FOR CHARLES AND ALL THE OTHER BOOKS
I had lunch this week with a former student. He’s in his sixties now, so we go back a long way. I met him when I was twenty-eight and he was a callow youth of sixteen, sprawling his legs under a desk in my English class. I liked his wry humor and was glad to see him two years later, sprawled out again, in my advance placement class for seniors. We exchanged letters after he left. I followed him through his naval career, through business and law schools, and I also had the privilege of hiring him as staff when I was in public life. I watched him marry, raise a family and struggle with the prospect of seeing his eldest daughter leave for college. That’s a lot of water under the bridge.
What a privilege it’s been to turn the pages of his life with him, as if we were reading a favorite novel together. A teacher seldom gets that opportunity. I must have taught a thousand students and given an ear to their problems and their successes. I rejoiced to see them graduate and wrapped them in congratulatory hugs, knowing I was saying goodbye. That was the hard part, closing a chapter on an unfinished book. I hoped their stories would be happy ones but sometimes, through an article in the newspaper or information from a friend, I learned what I feared most: that a student had died in a war or was taken by a premature illness, had committed suicide or been sent to prison. These are the books I wish I’d never had to open again.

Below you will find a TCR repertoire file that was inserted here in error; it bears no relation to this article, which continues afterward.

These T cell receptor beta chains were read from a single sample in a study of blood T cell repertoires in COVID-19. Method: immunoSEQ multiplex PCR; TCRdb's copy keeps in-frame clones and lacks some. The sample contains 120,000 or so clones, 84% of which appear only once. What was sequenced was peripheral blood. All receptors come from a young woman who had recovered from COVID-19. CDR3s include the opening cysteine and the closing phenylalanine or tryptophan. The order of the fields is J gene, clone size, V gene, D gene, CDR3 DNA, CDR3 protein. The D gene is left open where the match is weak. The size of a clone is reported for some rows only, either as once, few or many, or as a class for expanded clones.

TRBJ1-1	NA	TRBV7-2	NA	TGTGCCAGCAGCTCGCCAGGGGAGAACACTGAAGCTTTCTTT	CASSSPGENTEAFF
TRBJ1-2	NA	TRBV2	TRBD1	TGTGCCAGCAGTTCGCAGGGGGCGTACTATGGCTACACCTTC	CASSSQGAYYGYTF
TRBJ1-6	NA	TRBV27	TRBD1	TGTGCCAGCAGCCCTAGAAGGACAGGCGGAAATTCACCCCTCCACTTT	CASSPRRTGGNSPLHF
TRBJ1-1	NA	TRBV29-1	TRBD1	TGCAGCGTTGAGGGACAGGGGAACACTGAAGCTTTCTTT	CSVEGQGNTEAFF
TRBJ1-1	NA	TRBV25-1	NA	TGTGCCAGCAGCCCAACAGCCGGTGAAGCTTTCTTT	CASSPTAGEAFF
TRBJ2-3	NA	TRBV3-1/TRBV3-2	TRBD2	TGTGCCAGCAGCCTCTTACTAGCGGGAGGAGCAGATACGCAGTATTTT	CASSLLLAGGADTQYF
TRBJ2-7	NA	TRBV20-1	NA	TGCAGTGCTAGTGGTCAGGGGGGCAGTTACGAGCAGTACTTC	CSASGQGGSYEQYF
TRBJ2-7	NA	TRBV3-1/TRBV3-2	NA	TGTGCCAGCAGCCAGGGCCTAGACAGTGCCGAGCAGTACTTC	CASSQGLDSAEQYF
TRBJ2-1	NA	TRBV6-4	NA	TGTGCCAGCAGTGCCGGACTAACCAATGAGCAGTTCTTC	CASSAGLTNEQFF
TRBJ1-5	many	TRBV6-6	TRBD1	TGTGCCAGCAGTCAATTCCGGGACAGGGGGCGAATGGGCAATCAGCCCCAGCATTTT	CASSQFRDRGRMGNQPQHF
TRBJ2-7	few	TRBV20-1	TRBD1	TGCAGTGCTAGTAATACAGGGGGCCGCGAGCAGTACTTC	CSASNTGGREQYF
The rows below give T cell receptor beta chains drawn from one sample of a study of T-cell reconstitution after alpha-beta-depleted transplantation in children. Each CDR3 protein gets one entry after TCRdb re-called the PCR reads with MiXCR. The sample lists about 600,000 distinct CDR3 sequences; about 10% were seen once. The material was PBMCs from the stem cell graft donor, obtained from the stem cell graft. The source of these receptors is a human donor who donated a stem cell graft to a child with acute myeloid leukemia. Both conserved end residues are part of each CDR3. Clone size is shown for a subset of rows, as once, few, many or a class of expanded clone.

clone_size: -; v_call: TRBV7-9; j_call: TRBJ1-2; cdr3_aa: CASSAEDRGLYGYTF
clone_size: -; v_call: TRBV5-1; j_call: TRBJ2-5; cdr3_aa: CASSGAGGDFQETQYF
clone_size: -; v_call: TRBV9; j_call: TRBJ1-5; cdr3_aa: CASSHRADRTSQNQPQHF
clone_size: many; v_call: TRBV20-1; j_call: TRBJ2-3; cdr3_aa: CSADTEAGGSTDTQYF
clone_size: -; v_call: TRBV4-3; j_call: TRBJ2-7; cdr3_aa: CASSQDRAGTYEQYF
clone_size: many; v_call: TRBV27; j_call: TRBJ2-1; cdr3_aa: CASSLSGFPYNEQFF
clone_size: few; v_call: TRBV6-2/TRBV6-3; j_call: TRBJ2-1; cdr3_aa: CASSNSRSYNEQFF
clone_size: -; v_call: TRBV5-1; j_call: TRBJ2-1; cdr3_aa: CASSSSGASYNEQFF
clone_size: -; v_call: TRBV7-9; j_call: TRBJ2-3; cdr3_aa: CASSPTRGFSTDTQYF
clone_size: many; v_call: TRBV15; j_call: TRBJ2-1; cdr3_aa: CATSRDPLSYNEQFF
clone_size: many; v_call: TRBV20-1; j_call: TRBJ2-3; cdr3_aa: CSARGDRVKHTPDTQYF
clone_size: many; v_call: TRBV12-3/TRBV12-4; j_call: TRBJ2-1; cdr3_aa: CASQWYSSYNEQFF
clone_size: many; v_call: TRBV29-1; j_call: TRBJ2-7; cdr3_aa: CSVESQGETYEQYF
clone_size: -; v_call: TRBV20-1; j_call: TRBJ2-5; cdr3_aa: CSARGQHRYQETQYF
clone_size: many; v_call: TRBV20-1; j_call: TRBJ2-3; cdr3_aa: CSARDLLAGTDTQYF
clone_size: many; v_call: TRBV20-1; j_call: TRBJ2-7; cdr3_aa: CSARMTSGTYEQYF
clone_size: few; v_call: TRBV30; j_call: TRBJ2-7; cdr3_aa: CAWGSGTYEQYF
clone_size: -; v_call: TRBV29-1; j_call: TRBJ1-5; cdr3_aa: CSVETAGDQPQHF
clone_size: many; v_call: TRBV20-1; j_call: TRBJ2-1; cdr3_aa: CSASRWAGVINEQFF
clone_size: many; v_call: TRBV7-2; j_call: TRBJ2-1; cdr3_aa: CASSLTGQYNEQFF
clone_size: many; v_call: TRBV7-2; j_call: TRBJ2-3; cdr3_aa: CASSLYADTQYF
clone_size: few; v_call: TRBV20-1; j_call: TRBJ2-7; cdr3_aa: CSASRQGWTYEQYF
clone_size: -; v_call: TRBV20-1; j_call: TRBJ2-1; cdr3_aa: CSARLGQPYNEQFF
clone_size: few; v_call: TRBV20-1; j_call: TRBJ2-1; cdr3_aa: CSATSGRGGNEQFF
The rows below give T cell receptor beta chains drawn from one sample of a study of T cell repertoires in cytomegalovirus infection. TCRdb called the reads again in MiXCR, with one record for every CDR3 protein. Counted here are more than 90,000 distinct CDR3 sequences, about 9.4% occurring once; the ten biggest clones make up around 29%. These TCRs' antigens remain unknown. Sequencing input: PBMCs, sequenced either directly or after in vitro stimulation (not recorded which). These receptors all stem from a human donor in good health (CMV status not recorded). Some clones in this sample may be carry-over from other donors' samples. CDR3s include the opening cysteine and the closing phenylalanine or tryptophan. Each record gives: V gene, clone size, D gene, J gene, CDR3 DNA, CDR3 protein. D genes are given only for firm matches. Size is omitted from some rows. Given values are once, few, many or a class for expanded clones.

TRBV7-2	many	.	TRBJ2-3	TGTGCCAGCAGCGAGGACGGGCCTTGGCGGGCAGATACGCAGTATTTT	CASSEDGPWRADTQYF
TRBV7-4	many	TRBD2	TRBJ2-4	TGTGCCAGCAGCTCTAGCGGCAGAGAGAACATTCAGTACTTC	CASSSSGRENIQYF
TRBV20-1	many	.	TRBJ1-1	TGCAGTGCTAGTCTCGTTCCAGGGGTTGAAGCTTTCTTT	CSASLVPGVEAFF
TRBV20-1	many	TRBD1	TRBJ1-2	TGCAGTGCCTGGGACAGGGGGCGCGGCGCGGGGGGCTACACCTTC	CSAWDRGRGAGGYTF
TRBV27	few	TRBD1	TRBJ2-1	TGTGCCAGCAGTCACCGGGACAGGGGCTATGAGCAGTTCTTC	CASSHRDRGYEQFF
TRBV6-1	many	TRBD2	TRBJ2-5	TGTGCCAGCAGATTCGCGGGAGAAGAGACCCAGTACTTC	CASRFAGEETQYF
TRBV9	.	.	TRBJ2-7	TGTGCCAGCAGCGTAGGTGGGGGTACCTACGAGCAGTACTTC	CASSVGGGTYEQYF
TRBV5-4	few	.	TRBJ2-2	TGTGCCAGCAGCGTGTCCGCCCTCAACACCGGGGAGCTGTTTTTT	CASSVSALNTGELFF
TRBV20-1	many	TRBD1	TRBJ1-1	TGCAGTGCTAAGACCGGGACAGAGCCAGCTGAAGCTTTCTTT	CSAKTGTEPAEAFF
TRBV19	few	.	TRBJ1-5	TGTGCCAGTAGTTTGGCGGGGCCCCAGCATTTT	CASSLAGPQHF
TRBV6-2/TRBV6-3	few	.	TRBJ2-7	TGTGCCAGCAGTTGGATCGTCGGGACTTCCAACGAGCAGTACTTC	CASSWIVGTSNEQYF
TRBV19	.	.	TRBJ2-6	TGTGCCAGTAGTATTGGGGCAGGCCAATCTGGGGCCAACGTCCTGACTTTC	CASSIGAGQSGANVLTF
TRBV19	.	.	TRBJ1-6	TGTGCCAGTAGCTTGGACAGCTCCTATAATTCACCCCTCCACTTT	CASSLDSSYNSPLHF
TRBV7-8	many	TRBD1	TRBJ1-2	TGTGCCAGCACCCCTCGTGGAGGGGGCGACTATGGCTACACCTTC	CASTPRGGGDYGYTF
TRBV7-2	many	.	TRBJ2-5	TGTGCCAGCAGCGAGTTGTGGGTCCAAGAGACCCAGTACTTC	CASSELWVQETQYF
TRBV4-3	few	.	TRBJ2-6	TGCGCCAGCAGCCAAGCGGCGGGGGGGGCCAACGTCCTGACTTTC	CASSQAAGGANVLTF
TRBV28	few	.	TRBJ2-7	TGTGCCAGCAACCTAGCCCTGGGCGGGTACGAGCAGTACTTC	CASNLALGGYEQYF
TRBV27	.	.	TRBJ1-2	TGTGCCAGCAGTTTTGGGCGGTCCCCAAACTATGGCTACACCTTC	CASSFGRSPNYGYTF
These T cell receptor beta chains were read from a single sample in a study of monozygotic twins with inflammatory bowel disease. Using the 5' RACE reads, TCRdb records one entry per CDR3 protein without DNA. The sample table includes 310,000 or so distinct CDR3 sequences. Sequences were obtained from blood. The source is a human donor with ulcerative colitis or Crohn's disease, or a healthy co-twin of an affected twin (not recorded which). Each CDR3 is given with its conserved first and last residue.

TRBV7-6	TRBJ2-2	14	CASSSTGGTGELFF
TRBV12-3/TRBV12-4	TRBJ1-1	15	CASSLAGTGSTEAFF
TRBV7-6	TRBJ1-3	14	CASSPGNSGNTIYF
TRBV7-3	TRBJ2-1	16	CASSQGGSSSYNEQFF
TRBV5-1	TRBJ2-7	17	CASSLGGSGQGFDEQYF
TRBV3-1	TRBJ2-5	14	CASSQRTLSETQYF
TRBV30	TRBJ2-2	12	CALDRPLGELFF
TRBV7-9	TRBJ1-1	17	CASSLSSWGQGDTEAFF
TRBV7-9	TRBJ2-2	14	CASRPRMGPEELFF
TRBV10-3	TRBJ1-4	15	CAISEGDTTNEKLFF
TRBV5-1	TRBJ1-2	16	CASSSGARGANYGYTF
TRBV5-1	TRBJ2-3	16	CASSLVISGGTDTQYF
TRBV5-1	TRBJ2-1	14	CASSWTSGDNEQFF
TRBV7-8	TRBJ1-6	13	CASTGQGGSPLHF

Still, no matter what twists and turns their lives have taken, I’ve been enriched by them. Perhaps that’s why I write. I am the keeper of their memories. The roguish imp in one of my novels, or the shy girl, or the lonely boy is not from imagination only but is also a treasured remembrance. I have been touched by each of them and in exchange, I’ve given them a kind of immortality as characters on a page. It’s my way of saying thank you.
(Previously published on July 2, 2010)